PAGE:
What are police and DA doing to reduce violent crime in Memphis
MEMPHIS, Tenn. – Crime victims and those concerned about crime gathered in East Memphis on Wednesday evening to find out what the Memphis Police Department, Shelby County Prosecutor’s Office and the Crime Commission are doing about it.
Almost 100 people took part in the Crime Forum at the Church of the Holy Communion in Walnut Grove.
“It’s time to let go of the hammer,” said one man in attendance.
The city’s new police chief CJ Davis admits violent crime is a big deal in Memphis.
“In 2021 there were 15,000 shootings,” said Chief Davis.
This number compares to just over 9,000 in 2016.
Statistics from the MPD also show that violent incidents involving firearms have increased by 72% in the past four years.
Also, this year, nearly 1,400 firearms were stolen from vehicles. As a result, MPD calls on law-abiding citizens not to leave guns in their cars.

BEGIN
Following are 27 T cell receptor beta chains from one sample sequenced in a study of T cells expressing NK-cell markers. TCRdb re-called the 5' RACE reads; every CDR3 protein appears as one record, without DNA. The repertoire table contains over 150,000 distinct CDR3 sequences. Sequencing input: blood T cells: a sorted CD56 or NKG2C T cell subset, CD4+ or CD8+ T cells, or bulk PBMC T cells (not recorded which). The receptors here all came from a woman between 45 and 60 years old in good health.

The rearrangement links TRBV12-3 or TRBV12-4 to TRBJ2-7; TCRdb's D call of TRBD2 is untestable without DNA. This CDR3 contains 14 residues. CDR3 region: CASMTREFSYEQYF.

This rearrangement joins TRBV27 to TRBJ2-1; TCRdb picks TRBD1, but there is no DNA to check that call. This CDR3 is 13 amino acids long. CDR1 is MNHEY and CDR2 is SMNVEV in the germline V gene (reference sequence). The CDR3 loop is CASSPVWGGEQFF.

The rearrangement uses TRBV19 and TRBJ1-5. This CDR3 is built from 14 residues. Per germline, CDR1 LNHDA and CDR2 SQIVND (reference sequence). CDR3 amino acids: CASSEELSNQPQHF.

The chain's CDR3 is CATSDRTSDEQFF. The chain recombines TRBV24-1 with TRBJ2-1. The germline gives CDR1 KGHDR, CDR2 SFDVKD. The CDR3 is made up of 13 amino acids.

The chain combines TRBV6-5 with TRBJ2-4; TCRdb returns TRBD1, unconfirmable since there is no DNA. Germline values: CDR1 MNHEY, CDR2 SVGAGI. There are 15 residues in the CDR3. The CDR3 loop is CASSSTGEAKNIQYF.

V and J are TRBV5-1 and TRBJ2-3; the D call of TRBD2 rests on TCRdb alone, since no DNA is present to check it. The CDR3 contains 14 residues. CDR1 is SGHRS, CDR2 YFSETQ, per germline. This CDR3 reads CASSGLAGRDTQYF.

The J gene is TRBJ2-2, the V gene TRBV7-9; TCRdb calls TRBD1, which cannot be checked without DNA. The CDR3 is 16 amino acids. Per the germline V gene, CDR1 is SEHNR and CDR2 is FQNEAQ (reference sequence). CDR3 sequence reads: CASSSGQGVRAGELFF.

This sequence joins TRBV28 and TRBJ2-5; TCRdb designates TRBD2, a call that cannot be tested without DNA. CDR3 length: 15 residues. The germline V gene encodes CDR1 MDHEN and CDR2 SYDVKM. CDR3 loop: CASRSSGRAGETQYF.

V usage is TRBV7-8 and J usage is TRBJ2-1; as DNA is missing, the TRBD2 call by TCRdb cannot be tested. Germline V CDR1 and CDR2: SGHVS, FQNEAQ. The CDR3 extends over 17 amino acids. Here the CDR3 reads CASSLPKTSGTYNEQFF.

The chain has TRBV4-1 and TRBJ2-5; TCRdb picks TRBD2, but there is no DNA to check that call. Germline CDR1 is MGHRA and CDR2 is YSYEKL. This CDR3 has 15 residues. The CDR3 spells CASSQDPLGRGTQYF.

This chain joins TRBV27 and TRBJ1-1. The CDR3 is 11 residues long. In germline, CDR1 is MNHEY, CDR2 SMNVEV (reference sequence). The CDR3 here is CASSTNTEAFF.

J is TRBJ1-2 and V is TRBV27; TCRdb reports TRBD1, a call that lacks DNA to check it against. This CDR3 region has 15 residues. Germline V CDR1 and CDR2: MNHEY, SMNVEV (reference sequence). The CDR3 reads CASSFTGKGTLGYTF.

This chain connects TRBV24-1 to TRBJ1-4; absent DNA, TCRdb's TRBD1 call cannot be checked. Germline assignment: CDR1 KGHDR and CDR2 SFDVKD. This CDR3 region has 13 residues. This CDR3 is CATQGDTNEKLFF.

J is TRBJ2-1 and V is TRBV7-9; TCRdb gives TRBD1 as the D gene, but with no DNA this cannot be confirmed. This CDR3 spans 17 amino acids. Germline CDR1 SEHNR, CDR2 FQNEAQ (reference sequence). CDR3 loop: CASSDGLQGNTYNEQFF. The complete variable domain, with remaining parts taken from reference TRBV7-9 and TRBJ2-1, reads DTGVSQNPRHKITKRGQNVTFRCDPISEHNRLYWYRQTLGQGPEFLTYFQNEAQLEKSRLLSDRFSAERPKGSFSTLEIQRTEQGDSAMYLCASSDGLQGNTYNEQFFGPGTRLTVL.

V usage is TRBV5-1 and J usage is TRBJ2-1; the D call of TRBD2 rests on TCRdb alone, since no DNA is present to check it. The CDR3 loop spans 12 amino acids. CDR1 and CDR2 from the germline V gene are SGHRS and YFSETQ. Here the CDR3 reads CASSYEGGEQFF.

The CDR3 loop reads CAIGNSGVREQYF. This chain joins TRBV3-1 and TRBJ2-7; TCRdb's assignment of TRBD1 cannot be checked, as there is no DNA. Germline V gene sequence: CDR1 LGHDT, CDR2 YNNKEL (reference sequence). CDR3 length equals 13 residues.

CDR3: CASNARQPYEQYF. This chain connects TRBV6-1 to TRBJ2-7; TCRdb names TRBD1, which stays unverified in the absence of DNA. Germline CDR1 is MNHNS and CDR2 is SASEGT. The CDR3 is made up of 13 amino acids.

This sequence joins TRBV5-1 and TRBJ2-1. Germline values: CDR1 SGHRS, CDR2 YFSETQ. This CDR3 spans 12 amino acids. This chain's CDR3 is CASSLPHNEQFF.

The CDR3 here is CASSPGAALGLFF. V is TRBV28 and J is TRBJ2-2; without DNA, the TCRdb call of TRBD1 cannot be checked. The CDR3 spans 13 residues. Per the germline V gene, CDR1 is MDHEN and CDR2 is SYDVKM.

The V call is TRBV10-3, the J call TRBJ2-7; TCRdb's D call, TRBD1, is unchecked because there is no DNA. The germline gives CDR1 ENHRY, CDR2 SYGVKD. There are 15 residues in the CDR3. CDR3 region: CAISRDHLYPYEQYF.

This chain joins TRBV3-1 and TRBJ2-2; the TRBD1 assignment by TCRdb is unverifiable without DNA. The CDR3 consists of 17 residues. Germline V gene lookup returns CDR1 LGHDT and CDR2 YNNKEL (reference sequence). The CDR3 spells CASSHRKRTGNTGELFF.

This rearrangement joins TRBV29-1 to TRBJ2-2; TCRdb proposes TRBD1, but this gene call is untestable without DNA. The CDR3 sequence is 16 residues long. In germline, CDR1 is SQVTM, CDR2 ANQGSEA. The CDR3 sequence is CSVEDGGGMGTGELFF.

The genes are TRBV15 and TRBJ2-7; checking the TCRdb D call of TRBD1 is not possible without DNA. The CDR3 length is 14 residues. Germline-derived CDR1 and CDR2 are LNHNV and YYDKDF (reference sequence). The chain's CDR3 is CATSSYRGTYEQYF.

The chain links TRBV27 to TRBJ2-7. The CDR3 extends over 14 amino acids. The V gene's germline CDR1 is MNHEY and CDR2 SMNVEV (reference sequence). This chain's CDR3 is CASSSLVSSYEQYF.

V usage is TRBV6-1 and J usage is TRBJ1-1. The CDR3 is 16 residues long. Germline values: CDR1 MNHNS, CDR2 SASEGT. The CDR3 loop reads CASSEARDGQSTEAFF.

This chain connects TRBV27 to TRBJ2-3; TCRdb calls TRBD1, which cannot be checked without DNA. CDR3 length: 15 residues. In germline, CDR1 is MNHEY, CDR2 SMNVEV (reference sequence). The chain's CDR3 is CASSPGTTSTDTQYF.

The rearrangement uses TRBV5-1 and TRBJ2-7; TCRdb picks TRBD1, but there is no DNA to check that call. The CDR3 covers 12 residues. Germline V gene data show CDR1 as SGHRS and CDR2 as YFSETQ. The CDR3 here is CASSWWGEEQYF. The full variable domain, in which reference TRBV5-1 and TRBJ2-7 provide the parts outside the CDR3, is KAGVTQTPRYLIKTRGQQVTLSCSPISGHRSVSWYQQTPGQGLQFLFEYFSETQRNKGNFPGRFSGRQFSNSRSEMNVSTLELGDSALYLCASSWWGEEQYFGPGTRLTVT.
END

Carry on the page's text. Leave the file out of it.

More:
â67% of the guns we seize on the streets have been stolen from someone’s vehicle. That’s a lot of guns, âsaid Chief Davis.
Chief Davis wants to hire 300 more officers over the next two years, bring back retired reserve officers to help with community policing and tackle reckless driving on city streets.
âWe just received an engagement from the Tennessee Highway Patrol. After the first of the year, we will have 16 agents dedicated to our region. It’s huge, âDavis said.
Shelby County Prosecutor Amy Weirich said they are warning violent repeat offenders that they will be monitoring them and will send them straight to jail and prey on serious juvenile offenders.
âAs of September 2021, our office requested and granted by court judges 25 minors to be transferred to adult court to be treated and tried as adults,â Weirich said.
The youngest person transferred, Weirich said, was fourteen for first degree murder.
The Crime Commission said community members can get involved in the fight against crime by contacting city and county leaders and lawmakers to voice their concerns, they can get involved in surveillance programs. neighborhood and even volunteer to supervise a child.
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